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Monday, August 18, 2014

EBOLA - FASTER THAN ECOMMERCE AND EFINANCE

Where does the disease come from?
Ebola was first discovered in 1976, and it was once thought to originate in gorillas, because human outbreaks began after people ate gorilla meat. But scientists have since ruled out that theory, partly because apes that become infected are even more likely to die than humans.

Scientists now believe that bats are the natural reservoir for the virus, and that apes and humans catch it from eating food that bats have drooled or defecated on, or by coming in contact with surfaces covered in infected bat droppings and then touching their eyes or mouths.

The current outbreak seems to have started in a village near Guéckédou, Guinea, where bat hunting is common, according to Doctors Without Borders.
How does the disease progress?
Symptoms usually appear about eight to 10 days after exposure, according to the Centers for Disease Control and Prevention. At first, it seems much like the flu: a headache, fever and aches and pains. Sometimes there is also a rash. Diarrhea and vomiting follow.

Then, in about half of the cases, Ebola takes a severe turn, causing victims to hemorrhage. They may vomit blood or pass it in urine, or bleed under the skin or from their eyes or mouths. But bleeding is not usually what kills patients. Rather, blood vessels deep in the body begin leaking fluid, causing blood pressure to plummet so low that the heart, kidneys, liver and other organs begin to fail.
How is the disease treated?
There is no vaccine or definitive cure for Ebola, and in past outbreaks the virus has been fatal in 60 to 90 percent of cases. The United States government plans to fast-track development of a vaccine shown to protect macaque monkeys, but there is no guarantee it will be effective in humans. The question of who should have access to the scarce supplies of an experimental medicine has become a hotly debated ethical question. Beyond this, all physicians can do is try to nurse people through the illness, using fluids and medicines to maintain blood pressure, and treat other infections that often strike their weakened bodies. A small percentage of people appear to have an immunity to the Ebola virus.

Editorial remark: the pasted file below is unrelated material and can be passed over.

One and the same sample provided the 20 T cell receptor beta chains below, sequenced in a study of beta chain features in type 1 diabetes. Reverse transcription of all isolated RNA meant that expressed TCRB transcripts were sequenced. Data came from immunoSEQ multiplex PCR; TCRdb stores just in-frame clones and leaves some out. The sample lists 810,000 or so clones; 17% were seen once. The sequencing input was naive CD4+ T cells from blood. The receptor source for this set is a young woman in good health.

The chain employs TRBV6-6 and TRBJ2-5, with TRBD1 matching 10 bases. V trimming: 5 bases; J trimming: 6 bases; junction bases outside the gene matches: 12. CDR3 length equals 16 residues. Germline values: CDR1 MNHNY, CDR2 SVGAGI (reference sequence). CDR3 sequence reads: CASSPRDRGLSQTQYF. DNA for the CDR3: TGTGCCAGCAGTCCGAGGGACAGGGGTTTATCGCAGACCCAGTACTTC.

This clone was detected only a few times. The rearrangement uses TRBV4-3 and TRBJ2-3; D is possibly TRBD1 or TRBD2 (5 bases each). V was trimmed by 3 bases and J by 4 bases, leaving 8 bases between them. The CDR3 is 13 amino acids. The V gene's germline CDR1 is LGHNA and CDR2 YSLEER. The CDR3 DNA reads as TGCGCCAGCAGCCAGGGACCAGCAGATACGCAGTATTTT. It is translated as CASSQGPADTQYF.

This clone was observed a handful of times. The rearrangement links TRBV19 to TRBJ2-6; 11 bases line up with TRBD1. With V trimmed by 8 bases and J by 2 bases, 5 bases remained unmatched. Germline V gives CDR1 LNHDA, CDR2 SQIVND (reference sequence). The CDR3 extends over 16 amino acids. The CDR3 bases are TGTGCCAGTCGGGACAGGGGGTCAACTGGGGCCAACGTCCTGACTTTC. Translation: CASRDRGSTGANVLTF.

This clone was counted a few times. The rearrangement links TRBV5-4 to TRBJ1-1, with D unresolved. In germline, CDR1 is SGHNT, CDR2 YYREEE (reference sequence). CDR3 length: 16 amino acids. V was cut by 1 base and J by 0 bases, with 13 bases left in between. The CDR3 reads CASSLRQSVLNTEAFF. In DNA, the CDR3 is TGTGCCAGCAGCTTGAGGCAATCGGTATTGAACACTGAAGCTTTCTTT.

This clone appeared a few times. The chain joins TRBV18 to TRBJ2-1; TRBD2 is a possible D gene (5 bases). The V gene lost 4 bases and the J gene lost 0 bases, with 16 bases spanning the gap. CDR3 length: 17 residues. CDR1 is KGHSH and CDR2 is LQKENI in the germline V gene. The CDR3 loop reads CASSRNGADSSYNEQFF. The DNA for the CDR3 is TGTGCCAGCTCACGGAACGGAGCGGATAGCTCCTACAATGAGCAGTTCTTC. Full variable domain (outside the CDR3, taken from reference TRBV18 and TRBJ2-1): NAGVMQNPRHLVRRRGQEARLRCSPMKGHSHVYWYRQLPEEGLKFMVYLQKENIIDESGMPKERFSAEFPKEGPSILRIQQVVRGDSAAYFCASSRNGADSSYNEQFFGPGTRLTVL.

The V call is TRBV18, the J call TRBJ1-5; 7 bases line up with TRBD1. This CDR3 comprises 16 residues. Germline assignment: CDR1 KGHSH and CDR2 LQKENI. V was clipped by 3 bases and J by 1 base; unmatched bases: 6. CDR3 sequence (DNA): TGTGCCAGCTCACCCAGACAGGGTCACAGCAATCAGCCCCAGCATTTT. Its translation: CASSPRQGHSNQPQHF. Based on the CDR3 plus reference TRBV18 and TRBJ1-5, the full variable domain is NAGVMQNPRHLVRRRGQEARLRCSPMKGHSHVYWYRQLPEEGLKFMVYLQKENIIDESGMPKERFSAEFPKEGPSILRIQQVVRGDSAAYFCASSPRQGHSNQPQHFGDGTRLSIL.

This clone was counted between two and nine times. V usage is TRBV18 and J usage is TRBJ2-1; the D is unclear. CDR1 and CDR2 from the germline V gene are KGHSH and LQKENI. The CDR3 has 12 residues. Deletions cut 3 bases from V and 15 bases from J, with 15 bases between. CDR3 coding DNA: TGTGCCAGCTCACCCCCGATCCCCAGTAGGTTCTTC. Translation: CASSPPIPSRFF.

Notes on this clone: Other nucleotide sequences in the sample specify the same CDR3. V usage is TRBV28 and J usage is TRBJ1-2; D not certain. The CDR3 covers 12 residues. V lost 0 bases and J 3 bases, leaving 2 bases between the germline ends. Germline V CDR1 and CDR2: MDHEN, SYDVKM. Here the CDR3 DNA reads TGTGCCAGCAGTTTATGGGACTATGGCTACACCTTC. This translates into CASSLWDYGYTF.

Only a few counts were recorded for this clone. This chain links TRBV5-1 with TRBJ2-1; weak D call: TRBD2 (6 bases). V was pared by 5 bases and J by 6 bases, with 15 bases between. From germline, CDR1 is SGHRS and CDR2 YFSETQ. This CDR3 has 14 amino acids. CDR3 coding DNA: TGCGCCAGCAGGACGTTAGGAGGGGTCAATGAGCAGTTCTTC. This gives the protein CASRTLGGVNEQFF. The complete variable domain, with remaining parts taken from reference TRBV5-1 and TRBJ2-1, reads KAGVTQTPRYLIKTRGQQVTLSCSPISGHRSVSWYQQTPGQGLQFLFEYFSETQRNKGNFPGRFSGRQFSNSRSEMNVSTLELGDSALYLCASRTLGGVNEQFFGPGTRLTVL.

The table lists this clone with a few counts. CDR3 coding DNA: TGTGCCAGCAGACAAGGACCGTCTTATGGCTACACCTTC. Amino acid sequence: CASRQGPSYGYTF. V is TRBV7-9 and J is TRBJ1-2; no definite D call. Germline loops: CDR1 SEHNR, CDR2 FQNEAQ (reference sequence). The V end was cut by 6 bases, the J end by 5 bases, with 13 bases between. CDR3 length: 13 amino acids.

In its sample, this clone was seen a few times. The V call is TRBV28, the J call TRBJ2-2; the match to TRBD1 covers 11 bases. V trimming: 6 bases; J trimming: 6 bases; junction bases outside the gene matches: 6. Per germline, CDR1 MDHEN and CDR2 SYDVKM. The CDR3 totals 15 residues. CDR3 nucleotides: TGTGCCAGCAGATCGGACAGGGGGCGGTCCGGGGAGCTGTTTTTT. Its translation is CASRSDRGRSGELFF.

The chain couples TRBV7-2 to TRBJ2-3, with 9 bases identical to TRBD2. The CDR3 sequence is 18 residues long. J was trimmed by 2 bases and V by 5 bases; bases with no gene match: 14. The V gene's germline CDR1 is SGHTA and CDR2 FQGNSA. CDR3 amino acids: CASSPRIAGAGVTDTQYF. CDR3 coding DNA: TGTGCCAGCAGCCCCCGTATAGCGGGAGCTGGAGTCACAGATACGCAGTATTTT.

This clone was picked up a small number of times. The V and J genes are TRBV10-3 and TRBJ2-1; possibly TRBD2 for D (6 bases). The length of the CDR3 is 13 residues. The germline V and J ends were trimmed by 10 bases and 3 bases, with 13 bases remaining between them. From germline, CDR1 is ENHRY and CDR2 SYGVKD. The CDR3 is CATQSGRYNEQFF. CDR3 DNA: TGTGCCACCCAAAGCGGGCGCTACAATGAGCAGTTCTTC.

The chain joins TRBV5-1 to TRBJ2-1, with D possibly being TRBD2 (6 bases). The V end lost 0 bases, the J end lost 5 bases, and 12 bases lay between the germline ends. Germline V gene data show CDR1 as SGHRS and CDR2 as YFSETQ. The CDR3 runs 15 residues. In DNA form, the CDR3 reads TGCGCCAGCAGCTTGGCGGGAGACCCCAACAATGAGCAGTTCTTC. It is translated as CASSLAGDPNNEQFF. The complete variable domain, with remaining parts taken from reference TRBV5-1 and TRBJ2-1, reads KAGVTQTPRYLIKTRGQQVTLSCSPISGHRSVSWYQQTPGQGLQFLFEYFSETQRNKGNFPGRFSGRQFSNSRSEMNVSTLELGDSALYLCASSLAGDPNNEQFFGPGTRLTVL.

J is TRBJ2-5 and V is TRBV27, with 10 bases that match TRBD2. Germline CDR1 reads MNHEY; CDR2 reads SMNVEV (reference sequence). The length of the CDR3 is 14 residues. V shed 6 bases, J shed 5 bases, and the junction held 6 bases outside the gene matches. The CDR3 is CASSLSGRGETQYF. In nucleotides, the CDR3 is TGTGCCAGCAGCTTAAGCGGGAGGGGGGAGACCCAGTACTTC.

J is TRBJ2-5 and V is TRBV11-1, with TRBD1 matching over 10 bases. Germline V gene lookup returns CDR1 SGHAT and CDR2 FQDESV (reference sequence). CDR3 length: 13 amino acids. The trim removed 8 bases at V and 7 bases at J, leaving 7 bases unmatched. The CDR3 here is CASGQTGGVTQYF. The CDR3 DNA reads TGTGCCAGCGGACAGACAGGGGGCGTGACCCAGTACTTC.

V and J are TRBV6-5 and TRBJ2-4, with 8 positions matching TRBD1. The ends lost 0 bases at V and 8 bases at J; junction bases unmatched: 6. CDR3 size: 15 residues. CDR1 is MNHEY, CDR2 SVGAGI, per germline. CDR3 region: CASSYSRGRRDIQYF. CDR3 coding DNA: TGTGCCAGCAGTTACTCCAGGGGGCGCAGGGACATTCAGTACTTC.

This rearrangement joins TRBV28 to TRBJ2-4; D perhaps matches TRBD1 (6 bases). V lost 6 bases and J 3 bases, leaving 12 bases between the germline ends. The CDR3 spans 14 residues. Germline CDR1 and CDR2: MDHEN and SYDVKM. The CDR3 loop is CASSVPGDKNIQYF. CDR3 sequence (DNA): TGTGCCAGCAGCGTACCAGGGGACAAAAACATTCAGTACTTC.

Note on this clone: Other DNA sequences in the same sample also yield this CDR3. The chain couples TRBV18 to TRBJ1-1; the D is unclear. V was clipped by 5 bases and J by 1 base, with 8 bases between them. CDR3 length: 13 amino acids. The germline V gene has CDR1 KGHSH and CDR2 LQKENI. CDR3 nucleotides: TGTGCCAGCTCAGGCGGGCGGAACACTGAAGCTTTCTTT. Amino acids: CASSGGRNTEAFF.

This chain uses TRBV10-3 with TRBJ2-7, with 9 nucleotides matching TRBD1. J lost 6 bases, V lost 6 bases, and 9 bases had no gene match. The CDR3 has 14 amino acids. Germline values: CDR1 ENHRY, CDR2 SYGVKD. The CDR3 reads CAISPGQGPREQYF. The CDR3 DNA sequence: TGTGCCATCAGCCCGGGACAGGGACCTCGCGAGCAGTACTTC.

How contagious is the virus?
You are not likely to catch Ebola just by being in proximity with someone who has the virus; it is not airborne, like the flu or respiratory viruses such as SARS.

Instead, Ebola spreads through direct contact with bodily fluids. If an infected person’s blood or vomit gets in another person’s eyes, nose or mouth, the infection may be transmitted. In the current outbreak, most new cases are occurring among people who have been taking care of sick relatives or who have prepared an infected body for burial.

Health care workers are at high risk, especially if they have not been properly equipped with or trained to use and decontaminate protective gear correctly.

The virus can survive on surfaces, so any object contaminated with bodily fluids, like a latex glove or a hypodermic needle, may spread the disease.
Why is Ebola so difficult to contain?
The epidemic is growing faster than efforts to keep up with it, and it will take months before governments and health workers in the region can get the upper hand, according to Doctors Without Borders.
How does Ebola compare with other infectious diseases in the news?
The biggest headlines have tended to involve outbreaks of deadly viruses that medical workers have few, if any, tools to combat. The four most prominent are compared below. No cure is known for any of them, nor has any vaccine yet been approved for human use.

Ebola
Marburg
MERS
SARS
Emerged / identified
1976; latest outbreak in 2014
1967; latest major outbreak in 2005
2012-2013
2002-2003
Locus
Originally, Congo Basin and central Africa; latest strain, West Africa
Originally, central Europe; latest major outbreak, Angola
Arabian peninsula
Southern China
Suspected source
Fruit bats, by way of monkeys and other animals
Fruit bats, sometimes by way of monkeys
Bats, by way of camels
Bats, by way of civets
Type of virus
Filovirus
Filovirus
Coronavirus
Coronavirus
Type of illness
Hemorrhagic fever
Hemorrhagic fever
Respiratory syndrome
Respiratory syndrome
Fatality rate in outbreaks
50% to 90%
24% to 88%
About 30%
About 10%
Known cases
4,000+
570+
830+
8,200+
Known deaths
2700+
470+
290+
775+
Person-to-person transmission
Readily by close contact or fluids; not by aerosol
Readily by close contact or fluids; not by aerosol
Not very readily; mechanism unclear
Very readily by aerosol, fluids or close contact

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